implies, in a way that Foucault does not, that there is a kind of tension
between masking truth and producing it, and that the masking is a kind
of inessential extra. But Foucaults very point here is that the constitution of a zone of silence is in no way opposed to the construction of truth,
and that this specific apparatus was supposed to produce truth and mask
something, both as essential, connected aspects of its operation. That is,
the truth that is produced requires a hidden secret of sex.
Foucaults most basic point here is that sex is a matter of truth, not
just of pleasure (57/76). But the specific truth here is one that includes
masking sex: that is, the truth of sex for the nineteenth century included
the idea that sex needed to be concealed to some extent. The Charcot
example might seem to indicate that there is a secret that nineteenthcentury medicine fails to penetrate. Foucaults point, however, is that
this is not a failure but rather deliberate. The secret of sex is constituted
as a secret, and as such is not to be penetrated, even while the science of
sex appears to be aiming to expose it. The truth of sex is what is being
demonstrated by Charcot, but this includes the principle that there is
something of sex that cannot be demonstrated, that there is a secret of
sex. In this respect, psychoanalysis for Foucault does not break with the

KELLY 9780748648900 PRINT.indd 46

30/01/2013 14:15

A Guide to the Text

47

psychiatric knowledge of sex of the nineteenth century, because psychoanalysis also posits a dark secret of sex, one designated by the name
of Oedipus, which stands for incestuous desire: the secret we hide, even
from ourselves, according to Freud, is that we wanted to have sex with
our parents. This, for Freud, is an unpalatable truth that we can never
fully accept or live with, hence that must remain essentially hidden. The
repressive hypothesis is by contrast credited with claiming that there is
nothing that must remain hidden.

Ars erotica and scientia sexualis


Foucault then shifts register dramatically, leaving the critique of psychoanalysis to one side for the moment, towards a world historical account
of the relationship between sex and truth. He now leaps back in history
much further than he had at any earlier point in his career, and broadens the geographical scope massively, again in a way unprecedented in
his writing, declaring that there have been two great procedures for
producing the truth of sex in history (57/76). In the ancient Western
world and in the Orient, the procedure followed was what Foucault
calls, using a Latin phrase, ars erotica erotic art. This procedure begins
with erotic pleasure, and draws truth from that, through practical
experience, through learning how to use this pleasure. Sex is thus not
subjected to absolute rules, but is a question of pleasure-intensifying
technique, involving learnt, practical knowledge, which can be taught
by experts. There are secrets here too, things that are not divulged
because their secrecy increases the pleasure. These are not like the later
secret of sex, however: these secrets can actually be learnt, though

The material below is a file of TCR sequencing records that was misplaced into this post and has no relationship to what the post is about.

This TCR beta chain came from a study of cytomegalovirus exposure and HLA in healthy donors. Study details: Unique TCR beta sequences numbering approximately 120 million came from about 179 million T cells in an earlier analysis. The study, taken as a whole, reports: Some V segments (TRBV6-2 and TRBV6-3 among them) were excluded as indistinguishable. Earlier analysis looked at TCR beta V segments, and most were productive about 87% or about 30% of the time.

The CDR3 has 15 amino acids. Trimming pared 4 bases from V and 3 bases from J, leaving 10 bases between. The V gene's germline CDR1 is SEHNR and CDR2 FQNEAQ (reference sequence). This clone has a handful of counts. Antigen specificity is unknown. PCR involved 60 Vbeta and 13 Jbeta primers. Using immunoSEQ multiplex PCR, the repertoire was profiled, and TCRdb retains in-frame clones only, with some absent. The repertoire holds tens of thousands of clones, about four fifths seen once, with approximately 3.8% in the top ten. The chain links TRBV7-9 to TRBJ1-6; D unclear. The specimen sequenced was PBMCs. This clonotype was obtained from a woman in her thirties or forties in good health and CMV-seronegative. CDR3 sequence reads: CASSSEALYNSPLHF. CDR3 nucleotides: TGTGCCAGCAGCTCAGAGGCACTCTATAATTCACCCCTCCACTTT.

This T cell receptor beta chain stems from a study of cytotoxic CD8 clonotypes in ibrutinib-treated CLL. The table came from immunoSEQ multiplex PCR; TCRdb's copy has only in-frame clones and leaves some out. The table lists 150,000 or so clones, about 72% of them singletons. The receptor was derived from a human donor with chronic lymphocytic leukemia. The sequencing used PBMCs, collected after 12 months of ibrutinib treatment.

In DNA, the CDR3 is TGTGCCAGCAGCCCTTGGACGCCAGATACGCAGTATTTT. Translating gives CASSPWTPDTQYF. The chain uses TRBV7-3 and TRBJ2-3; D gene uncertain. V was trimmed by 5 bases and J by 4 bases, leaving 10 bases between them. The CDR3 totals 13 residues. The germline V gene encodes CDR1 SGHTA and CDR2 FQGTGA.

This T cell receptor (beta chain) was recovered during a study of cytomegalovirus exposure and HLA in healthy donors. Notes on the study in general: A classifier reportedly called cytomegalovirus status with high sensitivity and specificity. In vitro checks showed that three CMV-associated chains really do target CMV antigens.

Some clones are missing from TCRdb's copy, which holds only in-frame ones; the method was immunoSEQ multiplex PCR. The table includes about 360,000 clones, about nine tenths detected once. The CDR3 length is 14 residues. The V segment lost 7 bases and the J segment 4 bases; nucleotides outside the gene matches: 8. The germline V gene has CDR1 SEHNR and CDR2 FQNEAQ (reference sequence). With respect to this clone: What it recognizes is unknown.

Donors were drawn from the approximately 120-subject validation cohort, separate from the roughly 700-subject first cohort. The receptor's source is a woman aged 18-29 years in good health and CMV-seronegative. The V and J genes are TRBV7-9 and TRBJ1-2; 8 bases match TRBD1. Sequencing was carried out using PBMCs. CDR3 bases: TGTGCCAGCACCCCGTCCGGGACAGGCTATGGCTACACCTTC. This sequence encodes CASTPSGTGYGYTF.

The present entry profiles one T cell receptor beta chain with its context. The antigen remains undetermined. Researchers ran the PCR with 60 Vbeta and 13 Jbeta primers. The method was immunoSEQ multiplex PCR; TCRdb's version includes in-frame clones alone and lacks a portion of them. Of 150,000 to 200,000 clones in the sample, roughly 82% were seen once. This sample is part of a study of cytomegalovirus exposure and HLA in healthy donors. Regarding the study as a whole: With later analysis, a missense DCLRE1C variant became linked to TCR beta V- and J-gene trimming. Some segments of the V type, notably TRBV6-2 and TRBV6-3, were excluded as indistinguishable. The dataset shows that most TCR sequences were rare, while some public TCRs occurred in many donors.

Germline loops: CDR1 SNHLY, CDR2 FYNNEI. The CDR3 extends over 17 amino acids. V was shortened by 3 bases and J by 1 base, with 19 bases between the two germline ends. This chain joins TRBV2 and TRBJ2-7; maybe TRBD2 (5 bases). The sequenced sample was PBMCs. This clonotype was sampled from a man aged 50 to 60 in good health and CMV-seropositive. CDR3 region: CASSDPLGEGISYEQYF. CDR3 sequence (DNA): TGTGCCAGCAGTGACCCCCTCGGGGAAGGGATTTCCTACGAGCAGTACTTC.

presumably the promise of absolute mastery and eternal life held out in
relation to them is illusory (58/77).
That said, Foucault actually later withdraws the characterisation of
ancient Western sexual practices as an ars erotica, after investigating these
practices for the second and third volumes of The History of Sexuality:
One of the numerous points where I was wrong in [The Will to Knowledge] was
what I said about this ars erotica. . . . The Greeks and Romans did not have any
ars erotica to be compared with the Chinese ars erotica (or at least it was not something very important in their culture). They had a tekhne tou biou in which the
economy of pleasure played a very large role. In this art of life, the notion of
exercising a perfect mastery over oneself soon became the main issue. And the
Christian hermeneutics of the self constituted a new elaboration of this tekhne.25

KELLY 9780748648900 PRINT.indd 47

30/01/2013 14:15

48

Foucaults History of Sexuality

Tekhne tou biou translates as the art of life, but art in the broad
sense of a technique that encompasses both aesthetic and practical
concerns.
The distinction between an art of life and an erotic art is somewhat
subtle, and indeed Foucault indicates here that the two are not mutually exclusive. The major difference is the lack of emphasis among the
ancient Greeks and Romans on sex or pleasure, which they subordinated to more general principles of self-mastery.
One could also question, though Foucault himself does not here, the
applicability of the notion of ars erotica to Eastern societies, moreover.
The idea of Oriental societies as worlds of sensual pleasure is an old
European exotic fantasy, and does not seem to correspond to contemporary Asian culture, though perhaps it once was true of the society that
produced the Kama Sutra.
Such questions are relatively unimportant for our purposes, however,
since The Will to Knowledge is about the kind of procedure that, according to Foucault, we have uniquely adopted in Western modernity,
what he calls scientia sexualis sexual knowledge. Scientia in Latin means
knowledge in general, rather than what we would today narrowly call
science, though it certainly includes that, and we certainly do have a
sexual science today, as Foucault goes on to explain.
What is unique about the modern Wests sexual life is not that we
have knowledge about sex, however.26 In some sense, presumably all
cultures have that. Foucault, talking about the book after its publication,
coins the term over-knowledge (sur-savoir) to describe the scientia sexualis.
It is rather then that we have much more knowledge than we need, that
we overproduce and overconsume knowledge about sex. This of course
is what Foucault has been saying about our relation to sex from Part
One onwards.